The problem with this recording is that most of the music isn't connected in any way to the 'Gunpowder Plot' itself. The main exception is Francis Pott's composition, and also Thomas Weelkes' anthem 'O Lord, how joyful is the King', which was headed with the words "for the fifth of November", and was apparently written for the annual services of thanksgiving for the failure of the plot. In the booklet John Milsom sheds some light on the religious convictions of the composers on the programme, but unfortunately he also speculates about their view on the plot, which we don't know anything about. As if that is not enough, the booklet contains an essay by Deborah Mackay, 'The Powder Treason - A script in the persona of William Byrd', which describes the turbulence of those years through the eyes of William Byrd - again, completely fictional. It escapes me in what way writings of this kind really help the listener to understand the context of the music. And a comparison between 1605 and '9/11' - the terrorist attacks in the USA - as in Francis Pott's commentary on his work, is a pretty risky business, and is mostly based on a rather superficial understanding of the historical context of both events.

Let us forget the booklet and concentrate on the music. The thread of the programme is Byrd's four-part setting of the Mass Ordinary. It was one of three mass settings which Byrd had written between 1592 and 1595. Although Byrd was privileged in that he was able to compose and even publish music for the Catholic liturgy, his publisher didn't want to take any risks, and printed the masses without title page. It is likely that Byrd's masses were performed as part of the services in the home of Sir John Petrie, leader of the Catholic community in Stoudon Massey in Essex, where Byrd had moved to in 1603. From this perspective the rather intimate atmosphere of this recording is very appropriate. The performance by the King's Singers is very good, but it seems to me the entrance of 'Et resurrexit' in the Credo is too abrupt and too dramatic. The second work by Byrd is his motet 'Civitas sancti tui', whose very sombre character ("Thy holy city is made desolate. Sion is wasted and brought low, Jerusalem desolate and void") is captured perfectly.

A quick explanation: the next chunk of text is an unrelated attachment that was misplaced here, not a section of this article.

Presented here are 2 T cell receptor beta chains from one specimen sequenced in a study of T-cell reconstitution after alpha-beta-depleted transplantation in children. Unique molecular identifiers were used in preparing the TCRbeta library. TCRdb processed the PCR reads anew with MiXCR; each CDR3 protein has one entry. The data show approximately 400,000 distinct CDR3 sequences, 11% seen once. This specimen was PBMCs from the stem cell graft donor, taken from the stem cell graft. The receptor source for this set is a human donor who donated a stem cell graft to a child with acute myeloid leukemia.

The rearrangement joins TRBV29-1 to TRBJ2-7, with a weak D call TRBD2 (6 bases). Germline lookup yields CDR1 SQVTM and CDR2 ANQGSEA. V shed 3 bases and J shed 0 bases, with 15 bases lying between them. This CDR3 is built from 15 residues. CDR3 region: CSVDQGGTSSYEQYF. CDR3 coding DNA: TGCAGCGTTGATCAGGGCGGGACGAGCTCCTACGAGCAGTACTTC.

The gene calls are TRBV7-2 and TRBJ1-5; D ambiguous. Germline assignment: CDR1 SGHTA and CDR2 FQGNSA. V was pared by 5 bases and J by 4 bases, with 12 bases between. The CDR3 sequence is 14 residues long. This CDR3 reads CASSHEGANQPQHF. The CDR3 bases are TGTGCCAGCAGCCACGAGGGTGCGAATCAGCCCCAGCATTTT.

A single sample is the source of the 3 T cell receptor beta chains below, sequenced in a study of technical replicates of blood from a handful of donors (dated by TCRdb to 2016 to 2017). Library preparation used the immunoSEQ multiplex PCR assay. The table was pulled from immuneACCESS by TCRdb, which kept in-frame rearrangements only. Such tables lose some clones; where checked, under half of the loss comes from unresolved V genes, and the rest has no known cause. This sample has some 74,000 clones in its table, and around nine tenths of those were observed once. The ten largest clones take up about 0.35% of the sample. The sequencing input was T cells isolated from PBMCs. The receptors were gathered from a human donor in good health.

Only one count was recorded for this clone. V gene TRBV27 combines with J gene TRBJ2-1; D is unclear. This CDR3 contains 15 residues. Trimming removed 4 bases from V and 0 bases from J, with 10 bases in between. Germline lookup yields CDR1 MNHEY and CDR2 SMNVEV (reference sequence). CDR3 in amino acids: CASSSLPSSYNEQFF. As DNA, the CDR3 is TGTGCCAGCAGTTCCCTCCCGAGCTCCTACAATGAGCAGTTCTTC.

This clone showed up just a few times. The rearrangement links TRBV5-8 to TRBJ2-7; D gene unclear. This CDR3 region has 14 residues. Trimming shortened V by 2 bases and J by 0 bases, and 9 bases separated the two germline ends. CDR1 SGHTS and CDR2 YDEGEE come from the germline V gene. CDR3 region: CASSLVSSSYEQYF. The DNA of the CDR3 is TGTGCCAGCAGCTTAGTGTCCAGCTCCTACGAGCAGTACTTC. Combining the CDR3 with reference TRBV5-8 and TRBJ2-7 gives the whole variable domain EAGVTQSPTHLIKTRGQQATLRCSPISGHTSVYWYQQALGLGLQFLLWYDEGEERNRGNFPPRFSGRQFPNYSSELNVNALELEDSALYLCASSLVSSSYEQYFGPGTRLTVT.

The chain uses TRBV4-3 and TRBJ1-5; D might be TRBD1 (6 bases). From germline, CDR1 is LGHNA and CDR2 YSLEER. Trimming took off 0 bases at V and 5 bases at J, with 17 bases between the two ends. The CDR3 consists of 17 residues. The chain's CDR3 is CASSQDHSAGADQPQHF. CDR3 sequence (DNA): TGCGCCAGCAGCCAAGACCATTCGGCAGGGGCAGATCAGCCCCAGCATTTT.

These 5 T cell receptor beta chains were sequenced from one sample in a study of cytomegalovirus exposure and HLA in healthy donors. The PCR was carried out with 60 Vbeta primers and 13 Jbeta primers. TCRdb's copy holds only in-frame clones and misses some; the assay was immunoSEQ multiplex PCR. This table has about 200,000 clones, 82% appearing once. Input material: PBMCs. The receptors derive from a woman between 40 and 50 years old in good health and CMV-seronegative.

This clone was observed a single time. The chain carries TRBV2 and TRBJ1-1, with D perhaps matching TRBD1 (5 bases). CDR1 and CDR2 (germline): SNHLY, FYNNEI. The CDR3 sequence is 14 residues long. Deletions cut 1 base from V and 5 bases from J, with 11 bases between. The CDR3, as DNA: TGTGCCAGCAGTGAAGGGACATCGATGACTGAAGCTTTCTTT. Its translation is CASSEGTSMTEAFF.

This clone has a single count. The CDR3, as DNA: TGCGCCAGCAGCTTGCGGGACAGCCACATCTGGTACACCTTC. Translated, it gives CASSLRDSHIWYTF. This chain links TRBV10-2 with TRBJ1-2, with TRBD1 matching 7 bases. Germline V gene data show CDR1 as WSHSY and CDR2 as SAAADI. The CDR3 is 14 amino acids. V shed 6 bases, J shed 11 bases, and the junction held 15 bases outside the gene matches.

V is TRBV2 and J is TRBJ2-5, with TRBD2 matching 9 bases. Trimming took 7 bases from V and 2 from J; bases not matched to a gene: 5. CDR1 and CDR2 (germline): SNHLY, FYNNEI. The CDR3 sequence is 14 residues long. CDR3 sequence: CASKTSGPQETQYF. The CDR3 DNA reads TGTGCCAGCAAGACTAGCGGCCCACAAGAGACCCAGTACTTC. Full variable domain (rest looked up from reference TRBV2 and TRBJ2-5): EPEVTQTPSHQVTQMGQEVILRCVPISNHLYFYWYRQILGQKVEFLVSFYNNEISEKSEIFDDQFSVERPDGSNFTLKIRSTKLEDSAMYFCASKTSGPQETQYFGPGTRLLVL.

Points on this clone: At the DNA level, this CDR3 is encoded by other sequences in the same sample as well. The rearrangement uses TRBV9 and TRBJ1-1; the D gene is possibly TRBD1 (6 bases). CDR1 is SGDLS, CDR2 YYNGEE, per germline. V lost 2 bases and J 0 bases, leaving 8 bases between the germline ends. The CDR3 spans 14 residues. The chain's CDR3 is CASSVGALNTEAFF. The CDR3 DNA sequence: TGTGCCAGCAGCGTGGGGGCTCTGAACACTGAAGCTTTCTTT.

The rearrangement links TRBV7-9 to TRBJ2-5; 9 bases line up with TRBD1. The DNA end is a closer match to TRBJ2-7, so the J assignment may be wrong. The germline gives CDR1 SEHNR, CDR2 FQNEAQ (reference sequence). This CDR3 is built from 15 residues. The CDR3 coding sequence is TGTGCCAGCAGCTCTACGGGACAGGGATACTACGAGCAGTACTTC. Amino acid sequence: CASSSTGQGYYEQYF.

In Thomas Weelkes' anthem 'O Lord, how joyful is the King' we find a wholly different atmosphere, which comes through very well in the performance. Richard Dering and Peter Philips went abroad for religious reasons. Dering visited Italy, and his motet 'Ardens cor meum' bears the marks of the Italian style of the early 17th century, in particular in its declamatory character, which isn't fully exploited here. Concordia delivers fine performances of consort pieces by another Catholic, John Dowland.

Lastly, 'Master Tresham: His Ducke' by Francis Pott. The title is a clear reference to the Elizabethan era. Pott uses texts from the 'Emblematum liber' (Book of Emblems) by Andrea Alciato, published in Augsburg in 1531, as well as verses from the Bible and fragments from the official record of the interrogation of Guy Fawkes and the Agnus Dei from the Mass. In addition Byrd's motet 'Civitas sanct tui' is quoted. The work starts off as an Elizabethan consort piece, but when the singers enter the style changes drastically. As I have no knowledge of contemporary music whatsoever, I can't say anything about this composition's merits. I'm limiting myself to saying that it doesn't appeal to me in any way.

I'm in two minds about this disc. If I try to forget the booklet and concentrate on the music, there is certainly a lot to enjoy, but if I am going to play this disc again, I'll skip Francis Pott's piece. That leaves only 55 minutes of early music, most - probably all - of which is available in other recordings. In particular Byrd's Mass has been recorded frequently. Those who are open to contemporary music have to find out for themselves whether Pott's composition is their cup of tea.

Johan van Veen